Theft Charges in Colorado – Penalties, Punishment, Defense

by | Mar 1, 2020 | Theft Defense

Are you facing criminal theft charges in Colorado? If you have been caught stealing something that’s not yours in Colorado, the potential consequences and penalties will depend on what you stole, who you stole it from, how you stole it, and how much it was worth. But no matter what you are accused of stealing, criminal theft charges can result in serious penalties, including significant jail time.

What is Theft?

Theft is the criminal charge you will face for stealing in Colorado, but there are many different kinds of theft with different elements and different penalties. No matter what kind of theft charges are brought against you, prosecutors will have to prove the following basic elements of the crime:

You knowingly obtained, retained, or exercised control over anything of value of another person without authorization or by threat or deception; and you:

  • Intended to deprive the other person permanently of the use or benefit of the thing of value;
  • Knowingly used, concealed, or abandoned the thing of value in such manner as to deprive the other person permanently of its use or benefit;
  • Uses, concealed, or abandoned the thing of value intending to deprive the other person permanently of its use or benefit;
  • Demanded money or any other consideration as a condition of restoring the thing of value to the other person; or
  • Knowingly retained the thing of value more than 72 hours after the agreed-upon time of return in any lease or hire agreement.

Colo. Rev. Stat. § 18-4-401(a).

What Theft Crime Will You Be Charged With?

The value of the stolen property dictates how serious the charges can become and how severe the penalties will be.

  • If the value of what you are accused of stealing is less than $500, it will be charged as petty theft, a class 2 misdemeanor punishable by up to 12 months in jail and a fine of up to $1,000.
  • If the value of the property is between $500-$1,000, it is a class 1 misdemeanor and is punishable by up to 18 months in jail and a maximum fine of $5,000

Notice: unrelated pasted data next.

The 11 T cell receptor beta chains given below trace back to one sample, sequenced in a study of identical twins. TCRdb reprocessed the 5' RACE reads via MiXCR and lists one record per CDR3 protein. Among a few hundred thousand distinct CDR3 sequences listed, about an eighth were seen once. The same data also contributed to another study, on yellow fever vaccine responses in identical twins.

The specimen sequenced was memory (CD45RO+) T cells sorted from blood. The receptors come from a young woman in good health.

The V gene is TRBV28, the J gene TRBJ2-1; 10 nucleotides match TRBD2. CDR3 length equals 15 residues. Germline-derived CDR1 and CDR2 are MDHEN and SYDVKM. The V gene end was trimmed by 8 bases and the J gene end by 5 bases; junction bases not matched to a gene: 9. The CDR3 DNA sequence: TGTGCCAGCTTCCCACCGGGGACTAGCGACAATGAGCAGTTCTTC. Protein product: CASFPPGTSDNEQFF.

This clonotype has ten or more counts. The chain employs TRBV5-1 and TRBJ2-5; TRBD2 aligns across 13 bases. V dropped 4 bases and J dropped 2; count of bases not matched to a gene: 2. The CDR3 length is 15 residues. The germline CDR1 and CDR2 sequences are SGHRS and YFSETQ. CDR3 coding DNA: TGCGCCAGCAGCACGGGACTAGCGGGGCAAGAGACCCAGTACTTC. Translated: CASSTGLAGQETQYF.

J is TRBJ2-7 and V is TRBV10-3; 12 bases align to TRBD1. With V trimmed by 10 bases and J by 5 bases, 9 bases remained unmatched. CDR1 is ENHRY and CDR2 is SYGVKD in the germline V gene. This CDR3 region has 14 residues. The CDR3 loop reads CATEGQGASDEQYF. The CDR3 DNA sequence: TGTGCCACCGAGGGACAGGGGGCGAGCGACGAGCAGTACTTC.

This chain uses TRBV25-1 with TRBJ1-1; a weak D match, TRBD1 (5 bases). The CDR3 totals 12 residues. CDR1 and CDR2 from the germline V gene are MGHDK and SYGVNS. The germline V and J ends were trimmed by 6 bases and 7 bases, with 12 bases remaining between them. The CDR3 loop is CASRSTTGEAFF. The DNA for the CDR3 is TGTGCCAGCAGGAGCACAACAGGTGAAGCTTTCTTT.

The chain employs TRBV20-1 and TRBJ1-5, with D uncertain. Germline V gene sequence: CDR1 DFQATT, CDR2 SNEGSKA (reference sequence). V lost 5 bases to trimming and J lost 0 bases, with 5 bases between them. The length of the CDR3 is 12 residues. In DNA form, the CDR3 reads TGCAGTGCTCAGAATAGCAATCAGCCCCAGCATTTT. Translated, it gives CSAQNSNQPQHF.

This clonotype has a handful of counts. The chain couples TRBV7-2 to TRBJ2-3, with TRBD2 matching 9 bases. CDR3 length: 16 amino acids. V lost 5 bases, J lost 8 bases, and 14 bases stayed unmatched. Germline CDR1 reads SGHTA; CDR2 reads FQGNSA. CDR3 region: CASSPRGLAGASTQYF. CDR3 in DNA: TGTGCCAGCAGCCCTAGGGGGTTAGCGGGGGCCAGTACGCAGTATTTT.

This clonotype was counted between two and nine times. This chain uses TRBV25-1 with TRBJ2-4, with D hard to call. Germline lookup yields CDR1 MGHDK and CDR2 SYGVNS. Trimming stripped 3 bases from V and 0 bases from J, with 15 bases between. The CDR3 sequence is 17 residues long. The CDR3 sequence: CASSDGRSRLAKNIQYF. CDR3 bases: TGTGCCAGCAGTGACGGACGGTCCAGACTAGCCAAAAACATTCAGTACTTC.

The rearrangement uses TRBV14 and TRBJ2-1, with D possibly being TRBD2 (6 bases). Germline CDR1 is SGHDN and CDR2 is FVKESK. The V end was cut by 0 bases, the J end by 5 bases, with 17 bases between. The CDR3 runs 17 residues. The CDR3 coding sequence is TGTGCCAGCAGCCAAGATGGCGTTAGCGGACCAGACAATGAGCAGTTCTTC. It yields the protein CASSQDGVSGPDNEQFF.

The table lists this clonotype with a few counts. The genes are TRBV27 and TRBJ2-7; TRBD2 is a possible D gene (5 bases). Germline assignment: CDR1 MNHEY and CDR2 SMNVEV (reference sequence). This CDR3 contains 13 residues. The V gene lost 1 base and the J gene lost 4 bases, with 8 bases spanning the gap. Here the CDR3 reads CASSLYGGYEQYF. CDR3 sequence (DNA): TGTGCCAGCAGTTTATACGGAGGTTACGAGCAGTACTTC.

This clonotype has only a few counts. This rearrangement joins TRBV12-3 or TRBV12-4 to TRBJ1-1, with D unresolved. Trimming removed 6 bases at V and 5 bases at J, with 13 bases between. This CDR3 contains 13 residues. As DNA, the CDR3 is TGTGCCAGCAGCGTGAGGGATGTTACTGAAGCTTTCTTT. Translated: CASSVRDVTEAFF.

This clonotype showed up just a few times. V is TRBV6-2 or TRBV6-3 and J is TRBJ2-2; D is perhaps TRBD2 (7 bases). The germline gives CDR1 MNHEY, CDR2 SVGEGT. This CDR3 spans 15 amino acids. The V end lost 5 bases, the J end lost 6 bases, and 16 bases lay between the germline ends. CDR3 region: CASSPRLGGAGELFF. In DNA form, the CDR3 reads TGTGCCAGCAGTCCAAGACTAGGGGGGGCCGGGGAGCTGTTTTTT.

• If the theft involves a thing valued more than $1,000 but less than $20,000, it is classified as a class 4 felony and you could face the much harsher penalties that go along with these more serious crimes. Specifically, upon conviction, you will be sentenced to a minimum of two years in prison up to a maximum possible sentence of six years plus a fine of $2,000 to $500,000.
  • Theft of property valued $20,000 or more is a class 3 felony in Colorado if the value of the property stolen is $20,000 or more carrying a sentence of a minimum of four years in prison up to a maximum of 12 years’ imprisonment, with at least five years of parole, plus a fine ranging from $3,000 to $750,000.

As with almost all crimes, the penalties become more severe for second and subsequent convictions. Furthermore, a person convicted of shoplifting in Colorado can be held civilly liable to the store owner for actual damages (usually the value of the item stolen) plus an additional penalty of from $100 to $250, payable to the store owner.

In addition to these general theft crimes, Colorado law contains specific statutes for the theft of particular kinds of items, regardless of their value. For example,

  • theft of rental property (Colo. Rev. Stat. § 18-4-402.)
  • theft of trade secrets (§ 18-4-408.)
  • aggravated motor vehicle theft (§ 18-4-409.)
  • theft of medical records (§ 18-4-412.)
  • theft by the resale of ski lift ticket or coupon (§ 18-4-416.)
  • fuel piracy (§ 18-4-418.)
  • newspaper theft

If you are facing theft charges of any kind in Colorado Springs, it is important that you speak with an experienced criminal defense attorney as soon as possible. Even if you avoid a harsh and lengthy prison sentence, a conviction will go on your record and a crime such as theft which calls into question your trustworthiness and honesty can have a devastating impact on your job opportunities and your future.

James Newby

James Newby

James Newby is a criminal defense attorney in Colorado Springs and the managing attorney of the criminal justice law firm James Newby Law. James got into law because of a deep-rooted passion for helping good people that may have made a poor choice that could have lasting consequences.